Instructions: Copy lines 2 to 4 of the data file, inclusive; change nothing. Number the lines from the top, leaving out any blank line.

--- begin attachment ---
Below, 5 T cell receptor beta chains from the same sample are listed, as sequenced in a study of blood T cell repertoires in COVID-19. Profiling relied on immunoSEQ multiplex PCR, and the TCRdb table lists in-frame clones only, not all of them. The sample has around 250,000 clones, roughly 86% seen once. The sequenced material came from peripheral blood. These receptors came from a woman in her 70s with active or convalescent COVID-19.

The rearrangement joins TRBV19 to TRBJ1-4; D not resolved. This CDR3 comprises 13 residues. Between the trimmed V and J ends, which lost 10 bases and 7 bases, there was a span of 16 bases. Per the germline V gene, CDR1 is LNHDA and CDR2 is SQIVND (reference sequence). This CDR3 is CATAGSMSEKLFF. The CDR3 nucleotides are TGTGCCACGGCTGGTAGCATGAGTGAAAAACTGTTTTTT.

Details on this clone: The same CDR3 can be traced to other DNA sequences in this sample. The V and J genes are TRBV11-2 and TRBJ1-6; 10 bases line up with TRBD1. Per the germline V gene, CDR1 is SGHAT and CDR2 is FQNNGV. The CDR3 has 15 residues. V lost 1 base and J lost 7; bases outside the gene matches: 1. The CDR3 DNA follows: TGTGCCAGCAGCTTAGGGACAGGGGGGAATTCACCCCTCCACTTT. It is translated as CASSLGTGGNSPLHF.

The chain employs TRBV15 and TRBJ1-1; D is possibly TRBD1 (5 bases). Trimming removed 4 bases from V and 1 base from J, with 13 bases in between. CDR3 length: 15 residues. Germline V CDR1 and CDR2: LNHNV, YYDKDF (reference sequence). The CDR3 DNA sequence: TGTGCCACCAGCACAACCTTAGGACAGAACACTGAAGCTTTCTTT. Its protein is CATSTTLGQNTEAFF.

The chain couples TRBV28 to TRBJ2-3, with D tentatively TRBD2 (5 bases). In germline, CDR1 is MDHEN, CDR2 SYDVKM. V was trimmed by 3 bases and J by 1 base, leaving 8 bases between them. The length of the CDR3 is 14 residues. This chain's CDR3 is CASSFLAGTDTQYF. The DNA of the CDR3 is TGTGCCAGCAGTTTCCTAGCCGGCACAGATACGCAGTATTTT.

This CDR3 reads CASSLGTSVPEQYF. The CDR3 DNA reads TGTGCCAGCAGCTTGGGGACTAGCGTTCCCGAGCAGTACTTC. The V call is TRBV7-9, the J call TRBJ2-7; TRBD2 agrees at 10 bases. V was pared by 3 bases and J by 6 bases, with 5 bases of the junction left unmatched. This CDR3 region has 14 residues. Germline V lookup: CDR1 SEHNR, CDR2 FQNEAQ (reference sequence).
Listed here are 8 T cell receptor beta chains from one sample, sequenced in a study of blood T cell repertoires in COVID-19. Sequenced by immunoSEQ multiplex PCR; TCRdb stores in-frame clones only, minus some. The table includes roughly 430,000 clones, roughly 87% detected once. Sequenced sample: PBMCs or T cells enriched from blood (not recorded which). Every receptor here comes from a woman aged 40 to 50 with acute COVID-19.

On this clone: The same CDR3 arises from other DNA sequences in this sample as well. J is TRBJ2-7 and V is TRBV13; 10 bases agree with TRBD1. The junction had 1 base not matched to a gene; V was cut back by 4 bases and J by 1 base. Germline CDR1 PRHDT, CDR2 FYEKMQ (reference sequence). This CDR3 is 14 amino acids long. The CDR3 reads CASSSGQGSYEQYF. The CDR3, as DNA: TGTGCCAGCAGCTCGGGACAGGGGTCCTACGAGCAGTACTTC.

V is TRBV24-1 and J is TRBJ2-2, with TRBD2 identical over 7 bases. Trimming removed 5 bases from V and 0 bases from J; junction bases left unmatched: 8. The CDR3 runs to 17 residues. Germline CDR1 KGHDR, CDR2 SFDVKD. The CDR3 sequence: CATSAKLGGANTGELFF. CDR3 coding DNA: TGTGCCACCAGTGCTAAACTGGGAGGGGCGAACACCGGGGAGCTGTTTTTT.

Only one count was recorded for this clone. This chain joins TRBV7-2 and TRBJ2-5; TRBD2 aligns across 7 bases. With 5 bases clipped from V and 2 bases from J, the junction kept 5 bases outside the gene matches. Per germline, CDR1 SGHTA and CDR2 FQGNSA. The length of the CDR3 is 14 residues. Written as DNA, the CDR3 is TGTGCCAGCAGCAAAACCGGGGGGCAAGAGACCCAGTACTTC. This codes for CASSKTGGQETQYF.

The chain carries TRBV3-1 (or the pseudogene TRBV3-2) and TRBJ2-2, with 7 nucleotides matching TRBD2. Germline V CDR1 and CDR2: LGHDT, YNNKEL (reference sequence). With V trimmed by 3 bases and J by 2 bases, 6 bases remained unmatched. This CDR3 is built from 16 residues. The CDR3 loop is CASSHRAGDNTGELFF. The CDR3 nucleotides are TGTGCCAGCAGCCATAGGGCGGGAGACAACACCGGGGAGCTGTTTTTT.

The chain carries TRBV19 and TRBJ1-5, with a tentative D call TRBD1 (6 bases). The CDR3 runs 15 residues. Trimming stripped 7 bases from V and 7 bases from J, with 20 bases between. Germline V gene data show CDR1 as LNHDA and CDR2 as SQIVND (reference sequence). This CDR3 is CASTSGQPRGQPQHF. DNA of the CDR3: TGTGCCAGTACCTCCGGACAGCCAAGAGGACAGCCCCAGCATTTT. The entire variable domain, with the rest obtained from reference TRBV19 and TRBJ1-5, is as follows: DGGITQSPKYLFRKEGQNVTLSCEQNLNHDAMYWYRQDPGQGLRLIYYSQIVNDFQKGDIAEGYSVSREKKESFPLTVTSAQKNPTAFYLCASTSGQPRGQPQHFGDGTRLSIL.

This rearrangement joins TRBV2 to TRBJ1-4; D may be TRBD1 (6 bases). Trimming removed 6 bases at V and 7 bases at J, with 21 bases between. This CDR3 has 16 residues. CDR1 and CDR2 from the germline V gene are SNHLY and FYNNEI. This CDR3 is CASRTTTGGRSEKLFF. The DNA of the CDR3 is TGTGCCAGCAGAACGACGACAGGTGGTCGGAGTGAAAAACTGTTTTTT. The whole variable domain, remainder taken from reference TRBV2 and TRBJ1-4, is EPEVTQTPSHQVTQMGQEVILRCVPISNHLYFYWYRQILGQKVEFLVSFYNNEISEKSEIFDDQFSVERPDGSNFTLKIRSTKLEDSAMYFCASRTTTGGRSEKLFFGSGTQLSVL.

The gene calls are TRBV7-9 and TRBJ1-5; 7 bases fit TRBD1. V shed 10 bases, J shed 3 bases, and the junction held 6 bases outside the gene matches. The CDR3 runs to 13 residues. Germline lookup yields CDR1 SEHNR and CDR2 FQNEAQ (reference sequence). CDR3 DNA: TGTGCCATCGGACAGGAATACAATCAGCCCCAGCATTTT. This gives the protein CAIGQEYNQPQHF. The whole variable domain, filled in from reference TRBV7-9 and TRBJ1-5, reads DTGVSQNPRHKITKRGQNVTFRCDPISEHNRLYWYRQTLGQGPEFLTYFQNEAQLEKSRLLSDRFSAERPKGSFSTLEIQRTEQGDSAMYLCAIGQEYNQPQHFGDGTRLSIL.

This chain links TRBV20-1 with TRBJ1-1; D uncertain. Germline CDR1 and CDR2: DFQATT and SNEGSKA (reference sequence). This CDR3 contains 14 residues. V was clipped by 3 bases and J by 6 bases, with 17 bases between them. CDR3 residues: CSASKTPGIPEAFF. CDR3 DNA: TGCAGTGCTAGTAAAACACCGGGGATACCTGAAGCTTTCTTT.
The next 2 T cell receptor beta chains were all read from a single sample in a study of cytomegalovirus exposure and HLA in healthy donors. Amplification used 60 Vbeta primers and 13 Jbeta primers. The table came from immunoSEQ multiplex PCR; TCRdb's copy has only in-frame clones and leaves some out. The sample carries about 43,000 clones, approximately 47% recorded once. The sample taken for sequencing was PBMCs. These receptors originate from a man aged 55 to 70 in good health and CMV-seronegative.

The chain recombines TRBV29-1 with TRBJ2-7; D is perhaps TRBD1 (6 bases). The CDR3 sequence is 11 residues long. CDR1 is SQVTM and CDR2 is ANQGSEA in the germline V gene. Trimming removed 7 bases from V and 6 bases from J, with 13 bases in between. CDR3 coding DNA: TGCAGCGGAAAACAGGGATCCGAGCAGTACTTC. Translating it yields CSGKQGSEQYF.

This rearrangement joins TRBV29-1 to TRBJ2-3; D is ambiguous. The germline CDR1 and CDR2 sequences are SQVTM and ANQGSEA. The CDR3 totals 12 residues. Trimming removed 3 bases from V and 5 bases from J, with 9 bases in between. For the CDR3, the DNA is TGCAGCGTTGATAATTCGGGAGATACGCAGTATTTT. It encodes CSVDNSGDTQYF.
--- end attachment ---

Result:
The rearrangement joins TRBV19 to TRBJ1-4; D not resolved. This CDR3 comprises 13 residues. Between the trimmed V and J ends, which lost 10 bases and 7 bases, there was a span of 16 bases. Per the germline V gene, CDR1 is LNHDA and CDR2 is SQIVND (reference sequence). This CDR3 is CATAGSMSEKLFF. The CDR3 nucleotides are TGTGCCACGGCTGGTAGCATGAGTGAAAAACTGTTTTTT.

Details on this clone: The same CDR3 can be traced to other DNA sequences in this sample. The V and J genes are TRBV11-2 and TRBJ1-6; 10 bases line up with TRBD1. Per the germline V gene, CDR1 is SGHAT and CDR2 is FQNNGV. The CDR3 has 15 residues. V lost 1 base and J lost 7; bases outside the gene matches: 1. The CDR3 DNA follows: TGTGCCAGCAGCTTAGGGACAGGGGGGAATTCACCCCTCCACTTT. It is translated as CASSLGTGGNSPLHF.

The chain employs TRBV15 and TRBJ1-1; D is possibly TRBD1 (5 bases). Trimming removed 4 bases from V and 1 base from J, with 13 bases in between. CDR3 length: 15 residues. Germline V CDR1 and CDR2: LNHNV, YYDKDF (reference sequence). The CDR3 DNA sequence: TGTGCCACCAGCACAACCTTAGGACAGAACACTGAAGCTTTCTTT. Its protein is CATSTTLGQNTEAFF.